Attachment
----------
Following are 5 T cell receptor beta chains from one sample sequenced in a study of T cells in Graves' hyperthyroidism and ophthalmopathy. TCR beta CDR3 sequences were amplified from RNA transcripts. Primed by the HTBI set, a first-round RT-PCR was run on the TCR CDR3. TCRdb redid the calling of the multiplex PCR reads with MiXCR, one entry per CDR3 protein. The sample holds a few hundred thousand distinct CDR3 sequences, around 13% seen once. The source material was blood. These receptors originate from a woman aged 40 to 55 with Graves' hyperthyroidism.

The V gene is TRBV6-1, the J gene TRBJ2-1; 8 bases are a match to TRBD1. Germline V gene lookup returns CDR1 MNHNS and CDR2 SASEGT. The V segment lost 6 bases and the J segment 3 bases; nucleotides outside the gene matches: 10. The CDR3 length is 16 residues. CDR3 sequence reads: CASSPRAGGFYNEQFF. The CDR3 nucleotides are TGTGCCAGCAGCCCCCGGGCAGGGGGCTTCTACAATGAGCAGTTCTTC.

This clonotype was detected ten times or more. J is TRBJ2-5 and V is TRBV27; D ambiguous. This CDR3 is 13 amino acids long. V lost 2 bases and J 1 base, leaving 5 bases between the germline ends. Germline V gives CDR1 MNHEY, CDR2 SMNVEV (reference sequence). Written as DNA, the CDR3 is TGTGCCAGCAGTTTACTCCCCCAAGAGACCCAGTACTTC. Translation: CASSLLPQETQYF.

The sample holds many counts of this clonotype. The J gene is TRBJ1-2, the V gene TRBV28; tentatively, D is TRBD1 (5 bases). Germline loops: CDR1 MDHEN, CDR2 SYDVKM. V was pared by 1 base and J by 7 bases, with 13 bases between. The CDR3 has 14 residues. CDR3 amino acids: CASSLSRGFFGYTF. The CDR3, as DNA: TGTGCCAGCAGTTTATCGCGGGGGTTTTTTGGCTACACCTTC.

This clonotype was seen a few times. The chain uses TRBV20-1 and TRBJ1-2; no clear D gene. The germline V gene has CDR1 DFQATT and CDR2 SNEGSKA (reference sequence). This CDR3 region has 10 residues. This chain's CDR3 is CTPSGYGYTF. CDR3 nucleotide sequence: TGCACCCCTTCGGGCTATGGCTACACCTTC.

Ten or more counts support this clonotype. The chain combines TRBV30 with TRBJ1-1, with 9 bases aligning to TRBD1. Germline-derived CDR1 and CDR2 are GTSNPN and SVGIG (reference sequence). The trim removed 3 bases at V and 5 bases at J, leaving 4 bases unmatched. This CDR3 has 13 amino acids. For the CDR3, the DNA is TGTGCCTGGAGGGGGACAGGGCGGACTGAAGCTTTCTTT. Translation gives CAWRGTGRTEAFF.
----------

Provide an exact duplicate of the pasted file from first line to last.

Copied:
Following are 5 T cell receptor beta chains from one sample sequenced in a study of T cells in Graves' hyperthyroidism and ophthalmopathy. TCR beta CDR3 sequences were amplified from RNA transcripts. Primed by the HTBI set, a first-round RT-PCR was run on the TCR CDR3. TCRdb redid the calling of the multiplex PCR reads with MiXCR, one entry per CDR3 protein. The sample holds a few hundred thousand distinct CDR3 sequences, around 13% seen once. The source material was blood. These receptors originate from a woman aged 40 to 55 with Graves' hyperthyroidism.

The V gene is TRBV6-1, the J gene TRBJ2-1; 8 bases are a match to TRBD1. Germline V gene lookup returns CDR1 MNHNS and CDR2 SASEGT. The V segment lost 6 bases and the J segment 3 bases; nucleotides outside the gene matches: 10. The CDR3 length is 16 residues. CDR3 sequence reads: CASSPRAGGFYNEQFF. The CDR3 nucleotides are TGTGCCAGCAGCCCCCGGGCAGGGGGCTTCTACAATGAGCAGTTCTTC.

This clonotype was detected ten times or more. J is TRBJ2-5 and V is TRBV27; D ambiguous. This CDR3 is 13 amino acids long. V lost 2 bases and J 1 base, leaving 5 bases between the germline ends. Germline V gives CDR1 MNHEY, CDR2 SMNVEV (reference sequence). Written as DNA, the CDR3 is TGTGCCAGCAGTTTACTCCCCCAAGAGACCCAGTACTTC. Translation: CASSLLPQETQYF.

The sample holds many counts of this clonotype. The J gene is TRBJ1-2, the V gene TRBV28; tentatively, D is TRBD1 (5 bases). Germline loops: CDR1 MDHEN, CDR2 SYDVKM. V was pared by 1 base and J by 7 bases, with 13 bases between. The CDR3 has 14 residues. CDR3 amino acids: CASSLSRGFFGYTF. The CDR3, as DNA: TGTGCCAGCAGTTTATCGCGGGGGTTTTTTGGCTACACCTTC.

This clonotype was seen a few times. The chain uses TRBV20-1 and TRBJ1-2; no clear D gene. The germline V gene has CDR1 DFQATT and CDR2 SNEGSKA (reference sequence). This CDR3 region has 10 residues. This chain's CDR3 is CTPSGYGYTF. CDR3 nucleotide sequence: TGCACCCCTTCGGGCTATGGCTACACCTTC.

Ten or more counts support this clonotype. The chain combines TRBV30 with TRBJ1-1, with 9 bases aligning to TRBD1. Germline-derived CDR1 and CDR2 are GTSNPN and SVGIG (reference sequence). The trim removed 3 bases at V and 5 bases at J, leaving 4 bases unmatched. This CDR3 has 13 amino acids. For the CDR3, the DNA is TGTGCCTGGAGGGGGACAGGGCGGACTGAAGCTTTCTTT. Translation gives CAWRGTGRTEAFF.